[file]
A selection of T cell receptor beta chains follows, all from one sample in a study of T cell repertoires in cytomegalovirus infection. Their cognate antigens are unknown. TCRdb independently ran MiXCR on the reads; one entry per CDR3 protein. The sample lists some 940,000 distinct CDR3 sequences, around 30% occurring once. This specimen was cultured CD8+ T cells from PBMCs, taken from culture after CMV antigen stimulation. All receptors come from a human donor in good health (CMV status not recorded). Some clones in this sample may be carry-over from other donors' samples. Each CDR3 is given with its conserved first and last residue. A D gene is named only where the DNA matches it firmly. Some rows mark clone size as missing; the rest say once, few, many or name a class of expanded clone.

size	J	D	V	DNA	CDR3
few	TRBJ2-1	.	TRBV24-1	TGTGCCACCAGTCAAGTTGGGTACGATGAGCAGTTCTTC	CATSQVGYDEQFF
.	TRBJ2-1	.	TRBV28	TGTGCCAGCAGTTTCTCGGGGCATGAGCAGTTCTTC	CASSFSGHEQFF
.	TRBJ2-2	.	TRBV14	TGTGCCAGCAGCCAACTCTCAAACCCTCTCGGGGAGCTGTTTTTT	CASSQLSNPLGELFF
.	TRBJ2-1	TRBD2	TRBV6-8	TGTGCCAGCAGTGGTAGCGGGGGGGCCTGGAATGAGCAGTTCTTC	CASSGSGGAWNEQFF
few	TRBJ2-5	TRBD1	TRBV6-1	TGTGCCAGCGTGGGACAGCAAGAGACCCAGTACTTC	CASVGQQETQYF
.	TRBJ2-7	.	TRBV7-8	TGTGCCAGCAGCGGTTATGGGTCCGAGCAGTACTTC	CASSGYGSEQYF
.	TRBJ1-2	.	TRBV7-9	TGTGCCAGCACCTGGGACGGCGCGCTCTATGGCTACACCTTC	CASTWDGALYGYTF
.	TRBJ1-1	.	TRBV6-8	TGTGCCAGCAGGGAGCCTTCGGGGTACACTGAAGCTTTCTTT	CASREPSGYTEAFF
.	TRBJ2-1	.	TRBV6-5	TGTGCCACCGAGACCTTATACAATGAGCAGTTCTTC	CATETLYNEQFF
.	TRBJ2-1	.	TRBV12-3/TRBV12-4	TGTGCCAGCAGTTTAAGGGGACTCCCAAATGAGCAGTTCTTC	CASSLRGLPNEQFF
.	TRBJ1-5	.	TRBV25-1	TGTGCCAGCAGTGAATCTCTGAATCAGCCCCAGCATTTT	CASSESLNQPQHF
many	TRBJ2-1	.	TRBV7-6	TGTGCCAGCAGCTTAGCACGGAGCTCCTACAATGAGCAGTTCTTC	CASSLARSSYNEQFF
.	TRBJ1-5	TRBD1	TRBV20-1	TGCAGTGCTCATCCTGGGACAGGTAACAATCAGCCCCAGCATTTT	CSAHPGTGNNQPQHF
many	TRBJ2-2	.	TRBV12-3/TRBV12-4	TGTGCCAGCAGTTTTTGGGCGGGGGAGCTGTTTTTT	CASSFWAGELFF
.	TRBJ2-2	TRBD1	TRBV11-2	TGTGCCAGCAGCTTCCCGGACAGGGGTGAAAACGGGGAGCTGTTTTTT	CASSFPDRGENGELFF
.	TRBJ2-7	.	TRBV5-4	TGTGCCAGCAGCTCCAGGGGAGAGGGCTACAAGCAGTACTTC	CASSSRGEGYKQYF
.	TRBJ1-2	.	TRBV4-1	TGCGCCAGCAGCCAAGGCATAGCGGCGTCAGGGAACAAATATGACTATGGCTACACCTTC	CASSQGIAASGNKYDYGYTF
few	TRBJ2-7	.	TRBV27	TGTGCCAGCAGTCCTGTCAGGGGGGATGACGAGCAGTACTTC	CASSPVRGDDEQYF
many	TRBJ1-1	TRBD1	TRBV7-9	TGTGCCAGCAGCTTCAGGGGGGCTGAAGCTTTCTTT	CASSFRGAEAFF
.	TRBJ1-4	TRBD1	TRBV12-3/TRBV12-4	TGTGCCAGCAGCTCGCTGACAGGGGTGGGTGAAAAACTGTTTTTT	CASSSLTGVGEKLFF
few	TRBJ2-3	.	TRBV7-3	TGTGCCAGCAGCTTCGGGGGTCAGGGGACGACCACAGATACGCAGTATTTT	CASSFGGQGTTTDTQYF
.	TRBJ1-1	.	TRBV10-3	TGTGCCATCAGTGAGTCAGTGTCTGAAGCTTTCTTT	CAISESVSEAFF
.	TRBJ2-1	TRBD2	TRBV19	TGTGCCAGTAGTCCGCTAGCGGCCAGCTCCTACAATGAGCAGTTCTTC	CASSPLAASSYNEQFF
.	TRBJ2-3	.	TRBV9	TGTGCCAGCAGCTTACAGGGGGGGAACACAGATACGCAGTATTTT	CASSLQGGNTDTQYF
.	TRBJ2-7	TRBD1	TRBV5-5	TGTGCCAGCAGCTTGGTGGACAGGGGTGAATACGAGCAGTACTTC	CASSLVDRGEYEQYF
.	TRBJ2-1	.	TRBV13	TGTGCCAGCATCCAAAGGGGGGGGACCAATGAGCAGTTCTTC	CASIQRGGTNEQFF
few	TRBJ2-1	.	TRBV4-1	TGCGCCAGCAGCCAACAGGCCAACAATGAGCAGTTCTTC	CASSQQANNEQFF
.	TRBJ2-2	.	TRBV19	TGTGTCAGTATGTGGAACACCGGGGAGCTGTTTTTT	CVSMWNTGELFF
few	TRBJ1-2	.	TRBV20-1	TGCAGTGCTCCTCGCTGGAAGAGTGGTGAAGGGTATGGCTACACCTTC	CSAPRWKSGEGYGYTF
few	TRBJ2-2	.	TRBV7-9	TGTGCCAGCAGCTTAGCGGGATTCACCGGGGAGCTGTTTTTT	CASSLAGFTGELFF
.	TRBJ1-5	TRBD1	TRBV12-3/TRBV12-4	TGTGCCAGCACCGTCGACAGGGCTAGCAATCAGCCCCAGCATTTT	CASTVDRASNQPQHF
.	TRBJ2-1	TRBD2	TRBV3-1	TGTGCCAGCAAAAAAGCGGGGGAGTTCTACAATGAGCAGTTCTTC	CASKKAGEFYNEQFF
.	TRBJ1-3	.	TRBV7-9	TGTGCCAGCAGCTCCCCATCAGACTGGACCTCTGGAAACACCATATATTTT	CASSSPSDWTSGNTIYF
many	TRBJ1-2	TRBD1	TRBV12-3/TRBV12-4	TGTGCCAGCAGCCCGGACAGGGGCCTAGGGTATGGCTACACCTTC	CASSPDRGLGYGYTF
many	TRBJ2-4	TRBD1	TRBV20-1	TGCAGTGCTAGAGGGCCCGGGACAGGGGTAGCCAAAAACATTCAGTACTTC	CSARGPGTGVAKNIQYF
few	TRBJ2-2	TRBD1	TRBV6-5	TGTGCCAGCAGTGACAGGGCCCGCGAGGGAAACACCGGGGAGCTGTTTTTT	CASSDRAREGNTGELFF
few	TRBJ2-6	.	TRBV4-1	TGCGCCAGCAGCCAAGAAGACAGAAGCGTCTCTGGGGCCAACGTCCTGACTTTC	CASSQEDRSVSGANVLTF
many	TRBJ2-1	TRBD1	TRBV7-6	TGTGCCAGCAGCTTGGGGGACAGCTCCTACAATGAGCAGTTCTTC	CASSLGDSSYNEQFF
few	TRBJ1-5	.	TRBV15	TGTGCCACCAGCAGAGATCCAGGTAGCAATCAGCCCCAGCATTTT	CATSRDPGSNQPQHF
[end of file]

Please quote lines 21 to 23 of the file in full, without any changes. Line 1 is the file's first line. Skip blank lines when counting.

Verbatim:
many	TRBJ1-1	TRBD1	TRBV7-9	TGTGCCAGCAGCTTCAGGGGGGCTGAAGCTTTCTTT	CASSFRGAEAFF
.	TRBJ1-4	TRBD1	TRBV12-3/TRBV12-4	TGTGCCAGCAGCTCGCTGACAGGGGTGGGTGAAAAACTGTTTTTT	CASSSLTGVGEKLFF
few	TRBJ2-3	.	TRBV7-3	TGTGCCAGCAGCTTCGGGGGTCAGGGGACGACCACAGATACGCAGTATTTT	CASSFGGQGTTTDTQYF